CHICAGO - Japandroids wasted no time at a sold-out Vic Theater in Chicago on Wednesday addressing the core themes responsible for the urgency in their songs. "The future's under fire/ The past is gaining ground," guitarist/vocalist Brian King sang in the opening seconds, the words spilling out of his mouth with the breathlessness of someone desperate enough to try anything to break away from the confines of a dead-end town.
For the next 95 minutes, the Vancouver duo wrestled with critical divides related to being caught between youth and adulthood. Noisy and exuberant, the band's music conveyed the magnitude of the issues and decisions at hand. Fate rivaled nostalgia, dreams collided with reality, stability vied with change, love competed against lust: Japandroids welcomed big drama and irony-free earnestness.
They also played every note as if tomorrow might not arrive and looked as if they wouldn't want it any other way. The go-for-broke attitude, along with a generous supply of wordless, arena-sized refrains, earned the group a growing fan base and the ability to tread a unique, independent-based creative path.
After experiencing breakout success in the wake of 2012's "Celebration Rock" album and hundreds of subsequent concerts, Japandroids took a lengthy hiatus that recently ended with the release of "Near to the Wild Heart of Life." In addition to ignoring industry protocol about continual output and exposure, the pair refrains from personal social media, declines licensing offers and keeps records to eight songs in length.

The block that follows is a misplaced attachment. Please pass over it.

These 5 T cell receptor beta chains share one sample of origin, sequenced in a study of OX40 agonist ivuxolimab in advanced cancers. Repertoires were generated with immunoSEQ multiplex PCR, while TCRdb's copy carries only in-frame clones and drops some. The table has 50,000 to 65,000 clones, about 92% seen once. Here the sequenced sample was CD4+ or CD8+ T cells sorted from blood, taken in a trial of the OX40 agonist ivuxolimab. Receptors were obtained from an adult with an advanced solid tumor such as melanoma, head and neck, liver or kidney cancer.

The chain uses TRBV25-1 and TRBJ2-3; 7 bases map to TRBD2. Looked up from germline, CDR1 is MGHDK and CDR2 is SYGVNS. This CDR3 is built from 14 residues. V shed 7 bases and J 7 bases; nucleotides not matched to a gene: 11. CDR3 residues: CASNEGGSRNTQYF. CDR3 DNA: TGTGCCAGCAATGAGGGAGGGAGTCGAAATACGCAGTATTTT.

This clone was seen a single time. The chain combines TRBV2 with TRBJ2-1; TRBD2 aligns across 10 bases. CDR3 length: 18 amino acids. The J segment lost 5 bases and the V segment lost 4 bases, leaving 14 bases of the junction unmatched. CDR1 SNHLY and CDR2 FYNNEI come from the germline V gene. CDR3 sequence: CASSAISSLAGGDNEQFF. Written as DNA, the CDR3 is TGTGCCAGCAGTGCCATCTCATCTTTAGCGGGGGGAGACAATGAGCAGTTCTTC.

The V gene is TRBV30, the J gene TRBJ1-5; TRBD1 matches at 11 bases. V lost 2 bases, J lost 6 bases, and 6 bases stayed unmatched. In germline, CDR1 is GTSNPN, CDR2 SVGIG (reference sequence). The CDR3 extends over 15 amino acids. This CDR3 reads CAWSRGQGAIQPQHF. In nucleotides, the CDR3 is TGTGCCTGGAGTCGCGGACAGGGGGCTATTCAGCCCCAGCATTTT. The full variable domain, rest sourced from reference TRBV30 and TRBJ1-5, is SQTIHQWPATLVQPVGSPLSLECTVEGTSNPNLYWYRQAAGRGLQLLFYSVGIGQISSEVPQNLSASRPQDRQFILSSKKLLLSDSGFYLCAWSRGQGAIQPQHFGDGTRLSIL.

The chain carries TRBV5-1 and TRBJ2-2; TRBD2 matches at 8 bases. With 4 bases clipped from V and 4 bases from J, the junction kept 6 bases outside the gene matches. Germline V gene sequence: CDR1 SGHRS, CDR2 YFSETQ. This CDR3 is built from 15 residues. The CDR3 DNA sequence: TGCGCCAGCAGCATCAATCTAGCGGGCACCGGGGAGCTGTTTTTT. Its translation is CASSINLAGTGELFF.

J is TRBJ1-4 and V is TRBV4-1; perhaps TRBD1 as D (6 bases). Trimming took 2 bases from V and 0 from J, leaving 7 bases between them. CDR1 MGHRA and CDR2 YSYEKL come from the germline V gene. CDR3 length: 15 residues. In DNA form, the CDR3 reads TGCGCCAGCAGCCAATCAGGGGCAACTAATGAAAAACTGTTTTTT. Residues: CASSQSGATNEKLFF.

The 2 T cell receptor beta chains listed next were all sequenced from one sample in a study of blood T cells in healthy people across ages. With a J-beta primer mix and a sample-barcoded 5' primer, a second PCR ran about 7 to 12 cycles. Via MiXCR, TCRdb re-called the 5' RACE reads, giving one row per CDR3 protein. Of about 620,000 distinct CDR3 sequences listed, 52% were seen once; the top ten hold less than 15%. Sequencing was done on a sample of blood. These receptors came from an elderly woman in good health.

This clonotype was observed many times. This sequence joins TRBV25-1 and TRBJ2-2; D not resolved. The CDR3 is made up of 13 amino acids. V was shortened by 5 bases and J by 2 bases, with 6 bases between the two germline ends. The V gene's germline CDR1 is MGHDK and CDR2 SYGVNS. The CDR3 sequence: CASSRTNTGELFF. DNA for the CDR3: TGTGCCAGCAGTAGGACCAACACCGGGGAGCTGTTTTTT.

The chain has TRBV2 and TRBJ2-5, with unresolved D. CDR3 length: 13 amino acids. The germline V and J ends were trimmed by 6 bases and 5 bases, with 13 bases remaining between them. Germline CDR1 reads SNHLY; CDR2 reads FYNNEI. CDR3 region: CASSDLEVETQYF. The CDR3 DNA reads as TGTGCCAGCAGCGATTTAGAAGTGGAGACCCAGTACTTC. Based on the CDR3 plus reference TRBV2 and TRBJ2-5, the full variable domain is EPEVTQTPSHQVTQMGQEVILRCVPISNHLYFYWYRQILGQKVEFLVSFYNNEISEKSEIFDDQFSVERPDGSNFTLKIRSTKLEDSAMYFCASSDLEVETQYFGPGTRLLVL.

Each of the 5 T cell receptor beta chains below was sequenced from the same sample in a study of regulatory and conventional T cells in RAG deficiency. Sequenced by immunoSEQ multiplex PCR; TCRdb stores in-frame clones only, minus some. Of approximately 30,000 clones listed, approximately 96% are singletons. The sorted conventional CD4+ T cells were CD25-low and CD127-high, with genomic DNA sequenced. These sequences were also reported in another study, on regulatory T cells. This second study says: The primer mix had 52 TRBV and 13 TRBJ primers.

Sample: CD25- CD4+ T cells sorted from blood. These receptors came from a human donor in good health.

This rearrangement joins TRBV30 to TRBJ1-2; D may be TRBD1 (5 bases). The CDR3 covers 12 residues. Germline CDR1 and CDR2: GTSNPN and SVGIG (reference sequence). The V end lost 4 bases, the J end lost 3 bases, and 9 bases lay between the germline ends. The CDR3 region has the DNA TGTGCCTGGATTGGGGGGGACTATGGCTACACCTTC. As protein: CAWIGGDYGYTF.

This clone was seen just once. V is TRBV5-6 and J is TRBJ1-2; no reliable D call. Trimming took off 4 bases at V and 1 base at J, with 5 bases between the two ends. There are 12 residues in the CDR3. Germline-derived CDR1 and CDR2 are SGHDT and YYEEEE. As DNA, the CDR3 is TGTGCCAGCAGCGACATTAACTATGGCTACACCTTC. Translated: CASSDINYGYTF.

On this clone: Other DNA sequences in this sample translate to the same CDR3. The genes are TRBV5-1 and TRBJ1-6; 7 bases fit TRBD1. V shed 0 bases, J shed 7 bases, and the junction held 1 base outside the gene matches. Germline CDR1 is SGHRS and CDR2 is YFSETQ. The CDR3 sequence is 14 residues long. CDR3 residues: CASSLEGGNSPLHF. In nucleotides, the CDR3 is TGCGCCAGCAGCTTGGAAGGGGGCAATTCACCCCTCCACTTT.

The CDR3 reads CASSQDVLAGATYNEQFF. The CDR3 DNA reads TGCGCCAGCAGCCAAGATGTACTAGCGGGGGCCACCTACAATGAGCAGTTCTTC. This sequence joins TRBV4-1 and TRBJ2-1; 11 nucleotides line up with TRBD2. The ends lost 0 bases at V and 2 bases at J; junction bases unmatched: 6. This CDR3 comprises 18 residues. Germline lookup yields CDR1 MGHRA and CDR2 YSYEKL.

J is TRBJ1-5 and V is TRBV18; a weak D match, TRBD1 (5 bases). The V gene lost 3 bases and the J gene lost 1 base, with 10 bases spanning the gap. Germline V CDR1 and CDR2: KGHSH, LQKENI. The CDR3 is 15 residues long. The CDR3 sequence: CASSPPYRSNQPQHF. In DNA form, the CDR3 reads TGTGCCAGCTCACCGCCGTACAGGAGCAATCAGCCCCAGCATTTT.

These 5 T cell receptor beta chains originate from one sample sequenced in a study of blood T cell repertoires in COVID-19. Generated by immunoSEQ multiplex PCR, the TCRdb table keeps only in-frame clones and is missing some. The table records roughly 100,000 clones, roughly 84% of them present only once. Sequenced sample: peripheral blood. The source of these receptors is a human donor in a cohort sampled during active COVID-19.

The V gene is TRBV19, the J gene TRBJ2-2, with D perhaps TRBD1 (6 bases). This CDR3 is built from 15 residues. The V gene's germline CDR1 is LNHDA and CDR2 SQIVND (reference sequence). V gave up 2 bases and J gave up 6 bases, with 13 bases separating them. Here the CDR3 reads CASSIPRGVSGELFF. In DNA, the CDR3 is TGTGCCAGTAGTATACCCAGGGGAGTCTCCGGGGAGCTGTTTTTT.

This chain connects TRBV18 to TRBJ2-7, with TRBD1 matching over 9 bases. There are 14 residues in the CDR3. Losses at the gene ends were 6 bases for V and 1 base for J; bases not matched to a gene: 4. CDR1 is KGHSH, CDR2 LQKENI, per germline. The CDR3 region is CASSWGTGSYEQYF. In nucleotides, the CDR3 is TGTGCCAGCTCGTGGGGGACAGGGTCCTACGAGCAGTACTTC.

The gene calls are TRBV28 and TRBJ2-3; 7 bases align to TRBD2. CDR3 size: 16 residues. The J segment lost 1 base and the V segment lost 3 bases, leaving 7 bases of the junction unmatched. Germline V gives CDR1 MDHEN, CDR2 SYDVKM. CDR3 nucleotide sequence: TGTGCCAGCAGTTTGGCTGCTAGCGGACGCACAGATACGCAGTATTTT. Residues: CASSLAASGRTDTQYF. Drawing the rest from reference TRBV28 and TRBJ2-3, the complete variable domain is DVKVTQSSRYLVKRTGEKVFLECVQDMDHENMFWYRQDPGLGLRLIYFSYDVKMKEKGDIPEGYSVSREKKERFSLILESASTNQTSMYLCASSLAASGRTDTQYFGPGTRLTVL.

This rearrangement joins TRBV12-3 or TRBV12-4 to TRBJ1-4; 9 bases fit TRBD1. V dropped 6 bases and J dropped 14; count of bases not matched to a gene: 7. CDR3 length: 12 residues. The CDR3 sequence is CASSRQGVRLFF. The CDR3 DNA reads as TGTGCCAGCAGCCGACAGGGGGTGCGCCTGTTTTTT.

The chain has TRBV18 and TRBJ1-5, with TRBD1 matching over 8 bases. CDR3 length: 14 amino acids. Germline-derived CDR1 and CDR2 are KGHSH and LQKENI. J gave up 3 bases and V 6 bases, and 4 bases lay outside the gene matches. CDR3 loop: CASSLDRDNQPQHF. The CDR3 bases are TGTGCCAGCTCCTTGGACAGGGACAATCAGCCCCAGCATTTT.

Such old-school idealism extended to Japandroids' straightforward, primarily minimalist approach. Save for a few spotlights, strobes and a large stack of amplifiers, the tandem could've been back at Schubas. Visually, nothing implied Japandroids were headlining their largest venue here to date. The performances, however, indicated a band far removed from its days as a scruffy, speed-obsessed, punk-influenced act.
For all the thrill-ride fun provided by early material - the nothing-to-lose escapism of "Wet Hair," tense angst on "I Quit Girls," communal debauchery of "The Nights of Wine and Roses" - Japandroids' newer, more ambitious material teemed with emotional depth and exhilarating transitions. Tumbling forward amid well-placed pauses, "In a Body Like a Grave" reflected on work, religion, desire, school and place. The geography-referencing "North East South West" doubled as a bullet-train ride through America as it weighed companionship against indulgence.
Drummer David Prowse, who has graduated into a force of nature, keyed the rhythmic interplay. His varied palette of rapid-fire fills, military-style marches, cymbal rolls and on-the-fly tempo adjustments turned stormy fare like "True Love and a Free Life of Free Will" into manifestoes. Prowse supplied force and wallop, yet also provided a combination of steadiness, articulateness and texture often foreign to hard-charging rock.
No wonder, then, that even for all the familiarity of the subjects - girls, drinking, traveling, innocence, worries - Japandroids made the outcomes sound remarkably fresh if not downright encouraging.